At least 15 abortion and birth control clinics across the country have been bombed, burned, vandalized or invaded by abortion foes in the past year, according to the National Abortion Rights Action League.

The most recent incident was a late evening fire March 1 at the Akron Ohio) Women's Clinic that police and fire officials described as arson, according to NARAL.

Among other incidents listed by NARAL were the burning of Planned Parenthood administrative offices in St. Paul, Minn., early in 1977; the discovery of an unexploded bomb at the group's abortion clinic a year later, and a fire reportedly set with gasoline at the Ladies Clinic in Omaha last August.

At the Concerned Women's Clinic in Cleveland, upholstery, phone lines and medical equipment were ripped up and a lab technician had gasoline thrown in her eyes by a nighttime interloper, NARAL said.

Locally, NARAL listed damage to the Planned Parenthood offices in the District and harassment of the Northern Virginia Women's Medical Center by demonstrators.

NARAL said most of the bombing and burning incidents occurred at night. Karen Mulhauser, NARAL executive director, called them "serious, horrible" actions by "those who opposed women's rights to choose."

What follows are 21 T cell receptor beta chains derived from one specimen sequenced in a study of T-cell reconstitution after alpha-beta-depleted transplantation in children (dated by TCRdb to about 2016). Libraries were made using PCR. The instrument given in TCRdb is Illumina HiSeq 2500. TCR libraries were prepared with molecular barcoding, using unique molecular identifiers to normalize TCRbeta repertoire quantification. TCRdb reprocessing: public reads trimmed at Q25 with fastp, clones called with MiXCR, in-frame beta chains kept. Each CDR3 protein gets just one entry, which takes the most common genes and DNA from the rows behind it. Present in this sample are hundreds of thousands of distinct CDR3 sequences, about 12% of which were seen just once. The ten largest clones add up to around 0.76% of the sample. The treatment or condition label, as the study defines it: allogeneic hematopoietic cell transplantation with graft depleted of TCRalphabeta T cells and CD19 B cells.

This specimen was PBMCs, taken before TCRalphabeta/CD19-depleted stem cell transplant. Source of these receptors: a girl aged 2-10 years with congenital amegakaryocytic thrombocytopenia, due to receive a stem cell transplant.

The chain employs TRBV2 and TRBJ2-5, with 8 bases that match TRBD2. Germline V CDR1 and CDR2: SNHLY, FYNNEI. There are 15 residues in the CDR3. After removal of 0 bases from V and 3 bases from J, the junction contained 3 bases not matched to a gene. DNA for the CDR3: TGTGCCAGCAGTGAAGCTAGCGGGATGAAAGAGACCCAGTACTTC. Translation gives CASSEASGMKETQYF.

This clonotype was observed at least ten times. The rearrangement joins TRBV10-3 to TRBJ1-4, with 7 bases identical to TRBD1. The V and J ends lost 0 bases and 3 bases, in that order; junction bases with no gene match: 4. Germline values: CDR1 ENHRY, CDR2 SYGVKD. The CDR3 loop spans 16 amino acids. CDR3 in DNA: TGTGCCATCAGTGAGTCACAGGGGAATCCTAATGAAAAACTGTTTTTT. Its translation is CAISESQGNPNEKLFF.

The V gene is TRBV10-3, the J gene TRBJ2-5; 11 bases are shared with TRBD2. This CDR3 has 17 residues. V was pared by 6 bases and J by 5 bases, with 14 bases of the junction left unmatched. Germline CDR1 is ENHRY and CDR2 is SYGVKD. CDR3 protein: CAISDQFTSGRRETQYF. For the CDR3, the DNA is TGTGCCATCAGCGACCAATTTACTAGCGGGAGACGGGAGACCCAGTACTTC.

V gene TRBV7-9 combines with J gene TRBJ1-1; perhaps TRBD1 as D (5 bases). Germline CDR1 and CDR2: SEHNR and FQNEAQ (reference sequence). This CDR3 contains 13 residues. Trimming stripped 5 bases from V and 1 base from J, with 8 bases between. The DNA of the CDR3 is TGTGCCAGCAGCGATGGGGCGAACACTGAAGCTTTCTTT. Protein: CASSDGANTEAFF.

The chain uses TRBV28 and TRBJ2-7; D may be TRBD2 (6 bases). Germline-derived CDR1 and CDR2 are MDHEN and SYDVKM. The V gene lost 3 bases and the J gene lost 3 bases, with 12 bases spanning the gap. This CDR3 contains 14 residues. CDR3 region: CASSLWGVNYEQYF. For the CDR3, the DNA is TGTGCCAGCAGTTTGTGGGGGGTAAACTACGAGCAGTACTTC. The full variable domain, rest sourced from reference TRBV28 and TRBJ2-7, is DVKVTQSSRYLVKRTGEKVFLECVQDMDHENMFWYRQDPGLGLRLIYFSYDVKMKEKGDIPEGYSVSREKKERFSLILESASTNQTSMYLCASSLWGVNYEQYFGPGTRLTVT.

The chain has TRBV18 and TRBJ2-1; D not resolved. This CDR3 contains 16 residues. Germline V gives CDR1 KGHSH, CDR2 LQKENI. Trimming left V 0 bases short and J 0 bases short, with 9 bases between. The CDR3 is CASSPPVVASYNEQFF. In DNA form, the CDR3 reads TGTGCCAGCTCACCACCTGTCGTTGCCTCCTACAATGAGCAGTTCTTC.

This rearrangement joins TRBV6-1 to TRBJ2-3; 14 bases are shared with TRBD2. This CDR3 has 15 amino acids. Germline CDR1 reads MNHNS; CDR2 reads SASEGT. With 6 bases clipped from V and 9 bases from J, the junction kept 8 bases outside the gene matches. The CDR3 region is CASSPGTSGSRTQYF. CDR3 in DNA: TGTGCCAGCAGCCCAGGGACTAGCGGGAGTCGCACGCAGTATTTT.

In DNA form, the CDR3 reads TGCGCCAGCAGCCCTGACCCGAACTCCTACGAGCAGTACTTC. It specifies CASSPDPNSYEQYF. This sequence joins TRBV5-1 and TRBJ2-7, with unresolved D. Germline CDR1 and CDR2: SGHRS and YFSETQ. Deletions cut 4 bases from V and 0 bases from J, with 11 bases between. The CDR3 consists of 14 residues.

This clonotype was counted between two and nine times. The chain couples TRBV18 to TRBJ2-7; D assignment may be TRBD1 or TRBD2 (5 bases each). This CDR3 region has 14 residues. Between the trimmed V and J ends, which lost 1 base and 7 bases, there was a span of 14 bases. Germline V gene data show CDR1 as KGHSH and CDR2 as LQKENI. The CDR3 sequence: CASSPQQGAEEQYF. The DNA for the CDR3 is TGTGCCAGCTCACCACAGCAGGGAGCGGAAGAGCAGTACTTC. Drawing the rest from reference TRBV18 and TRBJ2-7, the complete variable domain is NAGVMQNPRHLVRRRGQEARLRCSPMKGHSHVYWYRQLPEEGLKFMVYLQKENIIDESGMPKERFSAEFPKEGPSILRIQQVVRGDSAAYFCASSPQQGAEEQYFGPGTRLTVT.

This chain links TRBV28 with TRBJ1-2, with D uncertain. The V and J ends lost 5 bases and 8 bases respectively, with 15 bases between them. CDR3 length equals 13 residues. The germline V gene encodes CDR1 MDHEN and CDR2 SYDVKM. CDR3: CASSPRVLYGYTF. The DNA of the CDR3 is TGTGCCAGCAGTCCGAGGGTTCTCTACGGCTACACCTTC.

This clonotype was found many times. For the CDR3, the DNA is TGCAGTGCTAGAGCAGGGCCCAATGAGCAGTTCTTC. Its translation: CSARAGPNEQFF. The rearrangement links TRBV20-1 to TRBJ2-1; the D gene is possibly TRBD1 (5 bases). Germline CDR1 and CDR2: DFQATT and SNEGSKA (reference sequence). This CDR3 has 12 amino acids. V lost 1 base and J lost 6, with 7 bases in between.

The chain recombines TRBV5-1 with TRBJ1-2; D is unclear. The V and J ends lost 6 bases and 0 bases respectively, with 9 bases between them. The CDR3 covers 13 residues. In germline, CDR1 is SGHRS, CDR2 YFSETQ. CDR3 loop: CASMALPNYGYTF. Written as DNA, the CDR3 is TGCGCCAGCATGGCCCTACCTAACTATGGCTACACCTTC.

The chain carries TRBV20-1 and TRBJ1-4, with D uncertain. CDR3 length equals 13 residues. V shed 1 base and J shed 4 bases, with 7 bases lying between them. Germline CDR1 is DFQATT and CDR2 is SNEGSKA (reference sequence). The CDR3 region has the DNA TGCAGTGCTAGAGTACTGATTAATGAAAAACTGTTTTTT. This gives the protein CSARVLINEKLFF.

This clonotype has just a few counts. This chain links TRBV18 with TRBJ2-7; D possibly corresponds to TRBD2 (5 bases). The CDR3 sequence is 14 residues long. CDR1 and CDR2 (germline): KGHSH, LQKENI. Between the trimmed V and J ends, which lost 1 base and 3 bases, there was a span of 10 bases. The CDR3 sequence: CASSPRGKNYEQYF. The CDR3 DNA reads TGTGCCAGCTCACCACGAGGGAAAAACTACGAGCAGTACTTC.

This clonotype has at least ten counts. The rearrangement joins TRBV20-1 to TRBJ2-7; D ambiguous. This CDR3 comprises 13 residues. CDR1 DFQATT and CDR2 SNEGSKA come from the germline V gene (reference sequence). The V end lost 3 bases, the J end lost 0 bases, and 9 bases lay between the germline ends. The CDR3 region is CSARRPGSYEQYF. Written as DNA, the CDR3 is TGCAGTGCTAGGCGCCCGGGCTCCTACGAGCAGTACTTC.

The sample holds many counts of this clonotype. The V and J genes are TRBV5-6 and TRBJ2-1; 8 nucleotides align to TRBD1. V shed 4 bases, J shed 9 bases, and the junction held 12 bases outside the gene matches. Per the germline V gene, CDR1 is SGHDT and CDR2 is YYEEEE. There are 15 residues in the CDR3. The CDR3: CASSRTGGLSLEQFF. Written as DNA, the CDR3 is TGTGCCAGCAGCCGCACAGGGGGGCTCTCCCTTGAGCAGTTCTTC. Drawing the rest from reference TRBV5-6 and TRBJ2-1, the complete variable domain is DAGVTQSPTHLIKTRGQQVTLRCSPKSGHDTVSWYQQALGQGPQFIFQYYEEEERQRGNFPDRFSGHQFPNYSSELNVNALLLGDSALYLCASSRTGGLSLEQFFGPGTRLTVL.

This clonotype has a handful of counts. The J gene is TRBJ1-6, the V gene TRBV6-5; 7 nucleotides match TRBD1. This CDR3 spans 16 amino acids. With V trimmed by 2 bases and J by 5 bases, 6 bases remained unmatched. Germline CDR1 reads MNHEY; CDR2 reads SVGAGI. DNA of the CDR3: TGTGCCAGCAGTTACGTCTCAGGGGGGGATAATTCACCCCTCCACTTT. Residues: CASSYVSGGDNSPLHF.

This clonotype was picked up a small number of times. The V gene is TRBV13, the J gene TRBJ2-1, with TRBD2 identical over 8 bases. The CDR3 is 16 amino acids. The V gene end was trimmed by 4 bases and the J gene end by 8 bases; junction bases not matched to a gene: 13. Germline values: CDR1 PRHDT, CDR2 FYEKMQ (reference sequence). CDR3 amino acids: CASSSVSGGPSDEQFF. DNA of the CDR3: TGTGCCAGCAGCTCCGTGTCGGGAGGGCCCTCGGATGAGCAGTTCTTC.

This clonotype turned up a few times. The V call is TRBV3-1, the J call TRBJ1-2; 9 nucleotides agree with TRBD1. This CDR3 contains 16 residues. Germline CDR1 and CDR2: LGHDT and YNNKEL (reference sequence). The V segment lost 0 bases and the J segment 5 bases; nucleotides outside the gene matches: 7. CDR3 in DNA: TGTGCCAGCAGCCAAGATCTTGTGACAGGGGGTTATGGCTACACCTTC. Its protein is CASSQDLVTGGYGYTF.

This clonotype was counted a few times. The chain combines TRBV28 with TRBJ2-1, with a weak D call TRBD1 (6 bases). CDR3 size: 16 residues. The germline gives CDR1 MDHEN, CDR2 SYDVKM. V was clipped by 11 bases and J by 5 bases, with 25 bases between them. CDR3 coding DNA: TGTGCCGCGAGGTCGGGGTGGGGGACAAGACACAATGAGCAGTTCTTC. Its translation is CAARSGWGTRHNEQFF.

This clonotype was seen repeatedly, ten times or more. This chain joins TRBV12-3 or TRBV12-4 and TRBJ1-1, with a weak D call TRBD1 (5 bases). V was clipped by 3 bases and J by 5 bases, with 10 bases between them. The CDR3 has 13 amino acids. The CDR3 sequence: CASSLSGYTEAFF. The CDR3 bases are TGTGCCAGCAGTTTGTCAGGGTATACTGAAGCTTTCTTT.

In a telephone interview, spokeswoman Christine Brim said NARAL isn't charging that the attacks are being coordinated by any one organization. But she said a growing atmosphere of intolerence and violence around the abortion issue is encouraging such incidents.

The abortion issue has become one of the most embittered controversies on Capitol Hill. Abortion foes, including the National March for Life and the U.S. Catholic Conference, have been pressing for restrictions. Congress for the past two years has sought to add riders to the appropriations bill for the Department of Health, Education and Welfare designed to reduce federal funding of free abortions for low-income women be made this year.

Nellie J. Gray, president of the anti-abortion March for Life, said her organization "does not condone violence" of the type described by NARAL "even though abortion itself is pure violence." She said, "On Jan. 23, 1978, I led 100,000 pro-life Americans past the White House and down Pennsylvania Avenue without one police incident."

Without complete investigations and police reports there is no way of knowing who conducted the attacks on the clinics, Gray said, suggesting that it could have been distraught abortion patients and friends or even clinic employees who had turned against abortion.